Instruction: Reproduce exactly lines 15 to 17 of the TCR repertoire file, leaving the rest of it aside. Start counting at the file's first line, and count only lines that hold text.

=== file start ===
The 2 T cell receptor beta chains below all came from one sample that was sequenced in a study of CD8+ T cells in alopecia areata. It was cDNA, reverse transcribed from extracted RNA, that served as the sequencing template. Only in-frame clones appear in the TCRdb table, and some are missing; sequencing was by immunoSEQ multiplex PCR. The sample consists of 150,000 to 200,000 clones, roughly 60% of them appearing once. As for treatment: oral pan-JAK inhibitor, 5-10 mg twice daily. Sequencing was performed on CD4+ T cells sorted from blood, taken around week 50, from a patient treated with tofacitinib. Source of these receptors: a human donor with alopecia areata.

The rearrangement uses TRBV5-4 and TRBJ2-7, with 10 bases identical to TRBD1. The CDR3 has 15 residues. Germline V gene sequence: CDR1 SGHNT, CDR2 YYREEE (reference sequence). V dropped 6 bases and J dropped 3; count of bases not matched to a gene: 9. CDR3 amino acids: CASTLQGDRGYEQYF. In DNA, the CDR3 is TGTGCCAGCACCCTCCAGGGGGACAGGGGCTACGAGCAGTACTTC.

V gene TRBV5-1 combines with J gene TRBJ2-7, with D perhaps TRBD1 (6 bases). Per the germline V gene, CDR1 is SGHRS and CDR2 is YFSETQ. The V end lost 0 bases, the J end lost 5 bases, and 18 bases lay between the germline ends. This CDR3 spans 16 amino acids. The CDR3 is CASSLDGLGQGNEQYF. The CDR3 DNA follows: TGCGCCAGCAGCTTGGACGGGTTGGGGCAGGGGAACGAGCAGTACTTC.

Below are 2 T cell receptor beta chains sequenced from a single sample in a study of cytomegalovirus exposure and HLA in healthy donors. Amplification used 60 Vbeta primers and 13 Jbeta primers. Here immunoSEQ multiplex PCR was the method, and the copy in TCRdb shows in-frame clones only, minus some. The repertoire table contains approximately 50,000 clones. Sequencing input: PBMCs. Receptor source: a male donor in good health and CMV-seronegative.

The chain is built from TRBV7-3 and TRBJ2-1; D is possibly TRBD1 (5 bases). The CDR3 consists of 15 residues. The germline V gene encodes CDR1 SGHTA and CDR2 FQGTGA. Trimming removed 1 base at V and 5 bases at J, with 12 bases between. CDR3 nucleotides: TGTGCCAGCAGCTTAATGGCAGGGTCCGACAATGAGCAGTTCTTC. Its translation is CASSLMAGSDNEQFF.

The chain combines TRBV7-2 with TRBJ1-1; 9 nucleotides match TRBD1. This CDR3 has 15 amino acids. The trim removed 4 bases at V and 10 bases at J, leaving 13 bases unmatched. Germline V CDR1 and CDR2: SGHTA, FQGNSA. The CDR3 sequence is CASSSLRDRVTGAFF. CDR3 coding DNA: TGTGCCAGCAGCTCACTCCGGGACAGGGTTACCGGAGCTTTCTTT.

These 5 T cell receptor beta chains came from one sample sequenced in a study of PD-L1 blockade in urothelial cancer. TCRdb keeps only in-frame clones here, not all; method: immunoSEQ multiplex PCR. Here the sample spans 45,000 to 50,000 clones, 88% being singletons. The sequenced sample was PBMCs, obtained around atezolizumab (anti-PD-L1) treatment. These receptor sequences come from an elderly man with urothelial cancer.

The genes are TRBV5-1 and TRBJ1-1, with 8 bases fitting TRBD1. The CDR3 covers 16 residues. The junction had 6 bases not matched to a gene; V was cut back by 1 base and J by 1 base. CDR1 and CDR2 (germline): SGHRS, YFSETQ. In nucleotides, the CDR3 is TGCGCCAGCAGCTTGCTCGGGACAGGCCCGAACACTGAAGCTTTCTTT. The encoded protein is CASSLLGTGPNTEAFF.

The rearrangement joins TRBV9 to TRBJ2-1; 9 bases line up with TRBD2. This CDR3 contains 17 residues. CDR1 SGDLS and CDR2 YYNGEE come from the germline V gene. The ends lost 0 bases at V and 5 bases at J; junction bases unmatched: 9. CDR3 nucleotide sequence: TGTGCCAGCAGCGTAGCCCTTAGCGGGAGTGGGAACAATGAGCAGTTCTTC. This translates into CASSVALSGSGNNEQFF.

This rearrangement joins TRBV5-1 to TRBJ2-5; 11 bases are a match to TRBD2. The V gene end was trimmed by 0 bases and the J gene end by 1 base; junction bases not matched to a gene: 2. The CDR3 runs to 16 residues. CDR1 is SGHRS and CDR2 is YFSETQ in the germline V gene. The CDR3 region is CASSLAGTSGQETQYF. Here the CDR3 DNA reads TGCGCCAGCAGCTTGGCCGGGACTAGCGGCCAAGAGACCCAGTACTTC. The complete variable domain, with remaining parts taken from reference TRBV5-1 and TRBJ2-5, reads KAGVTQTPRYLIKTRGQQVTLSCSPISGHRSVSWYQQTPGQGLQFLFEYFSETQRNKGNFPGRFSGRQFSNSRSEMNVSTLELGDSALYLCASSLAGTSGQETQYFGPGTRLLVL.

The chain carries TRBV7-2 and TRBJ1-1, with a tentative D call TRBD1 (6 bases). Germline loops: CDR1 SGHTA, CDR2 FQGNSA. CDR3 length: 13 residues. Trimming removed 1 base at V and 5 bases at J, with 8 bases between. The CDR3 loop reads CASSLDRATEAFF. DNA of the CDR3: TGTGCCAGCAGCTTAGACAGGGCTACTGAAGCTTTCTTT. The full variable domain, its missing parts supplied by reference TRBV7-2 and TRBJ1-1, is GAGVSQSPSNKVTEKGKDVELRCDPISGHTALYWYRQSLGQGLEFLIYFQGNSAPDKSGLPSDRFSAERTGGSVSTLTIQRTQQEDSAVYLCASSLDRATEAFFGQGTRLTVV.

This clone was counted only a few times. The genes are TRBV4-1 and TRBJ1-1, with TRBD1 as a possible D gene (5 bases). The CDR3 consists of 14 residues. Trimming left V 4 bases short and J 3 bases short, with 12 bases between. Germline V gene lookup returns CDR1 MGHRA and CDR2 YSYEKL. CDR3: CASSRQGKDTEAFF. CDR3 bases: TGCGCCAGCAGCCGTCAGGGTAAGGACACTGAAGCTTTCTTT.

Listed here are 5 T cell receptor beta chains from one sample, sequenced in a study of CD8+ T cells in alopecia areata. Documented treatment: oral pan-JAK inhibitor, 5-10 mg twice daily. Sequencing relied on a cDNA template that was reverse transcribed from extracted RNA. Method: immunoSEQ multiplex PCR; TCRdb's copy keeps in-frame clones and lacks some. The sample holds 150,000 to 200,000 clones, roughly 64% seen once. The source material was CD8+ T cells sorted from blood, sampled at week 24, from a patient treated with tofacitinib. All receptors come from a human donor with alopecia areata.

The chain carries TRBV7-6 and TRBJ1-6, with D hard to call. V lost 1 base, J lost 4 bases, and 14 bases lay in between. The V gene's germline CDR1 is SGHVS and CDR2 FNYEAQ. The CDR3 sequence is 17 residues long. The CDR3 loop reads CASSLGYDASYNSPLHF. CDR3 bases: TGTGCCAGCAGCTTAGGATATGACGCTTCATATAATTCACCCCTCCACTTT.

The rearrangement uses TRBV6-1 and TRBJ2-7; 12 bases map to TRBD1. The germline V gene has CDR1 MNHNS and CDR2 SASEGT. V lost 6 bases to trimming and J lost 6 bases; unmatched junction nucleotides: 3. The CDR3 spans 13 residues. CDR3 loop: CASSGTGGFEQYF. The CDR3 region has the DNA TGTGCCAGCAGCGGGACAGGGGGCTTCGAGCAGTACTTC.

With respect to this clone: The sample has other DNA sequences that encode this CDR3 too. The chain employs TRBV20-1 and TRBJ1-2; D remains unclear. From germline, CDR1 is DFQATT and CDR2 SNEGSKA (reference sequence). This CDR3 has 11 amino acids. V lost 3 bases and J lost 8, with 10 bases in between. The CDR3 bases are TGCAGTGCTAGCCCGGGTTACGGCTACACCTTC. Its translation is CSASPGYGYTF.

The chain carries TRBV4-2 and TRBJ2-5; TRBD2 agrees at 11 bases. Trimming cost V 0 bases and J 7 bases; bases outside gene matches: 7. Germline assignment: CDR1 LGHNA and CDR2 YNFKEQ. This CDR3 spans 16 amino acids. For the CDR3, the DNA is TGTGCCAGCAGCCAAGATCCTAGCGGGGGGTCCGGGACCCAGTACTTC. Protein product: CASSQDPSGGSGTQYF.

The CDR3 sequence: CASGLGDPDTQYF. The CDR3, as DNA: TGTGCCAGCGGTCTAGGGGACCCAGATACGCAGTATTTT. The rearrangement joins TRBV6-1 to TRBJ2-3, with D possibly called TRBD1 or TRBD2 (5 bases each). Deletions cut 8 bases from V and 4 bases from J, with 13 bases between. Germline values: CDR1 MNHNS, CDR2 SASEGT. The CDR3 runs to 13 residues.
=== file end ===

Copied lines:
The rearrangement uses TRBV6-1 and TRBJ2-7; 12 bases map to TRBD1. The germline V gene has CDR1 MNHNS and CDR2 SASEGT. V lost 6 bases to trimming and J lost 6 bases; unmatched junction nucleotides: 3. The CDR3 spans 13 residues. CDR3 loop: CASSGTGGFEQYF. The CDR3 region has the DNA TGTGCCAGCAGCGGGACAGGGGGCTTCGAGCAGTACTTC.

With respect to this clone: The sample has other DNA sequences that encode this CDR3 too. The chain employs TRBV20-1 and TRBJ1-2; D remains unclear. From germline, CDR1 is DFQATT and CDR2 SNEGSKA (reference sequence). This CDR3 has 11 amino acids. V lost 3 bases and J lost 8, with 10 bases in between. The CDR3 bases are TGCAGTGCTAGCCCGGGTTACGGCTACACCTTC. Its translation is CSASPGYGYTF.

The chain carries TRBV4-2 and TRBJ2-5; TRBD2 agrees at 11 bases. Trimming cost V 0 bases and J 7 bases; bases outside gene matches: 7. Germline assignment: CDR1 LGHNA and CDR2 YNFKEQ. This CDR3 spans 16 amino acids. For the CDR3, the DNA is TGTGCCAGCAGCCAAGATCCTAGCGGGGGGTCCGGGACCCAGTACTTC. Protein product: CASSQDPSGGSGTQYF.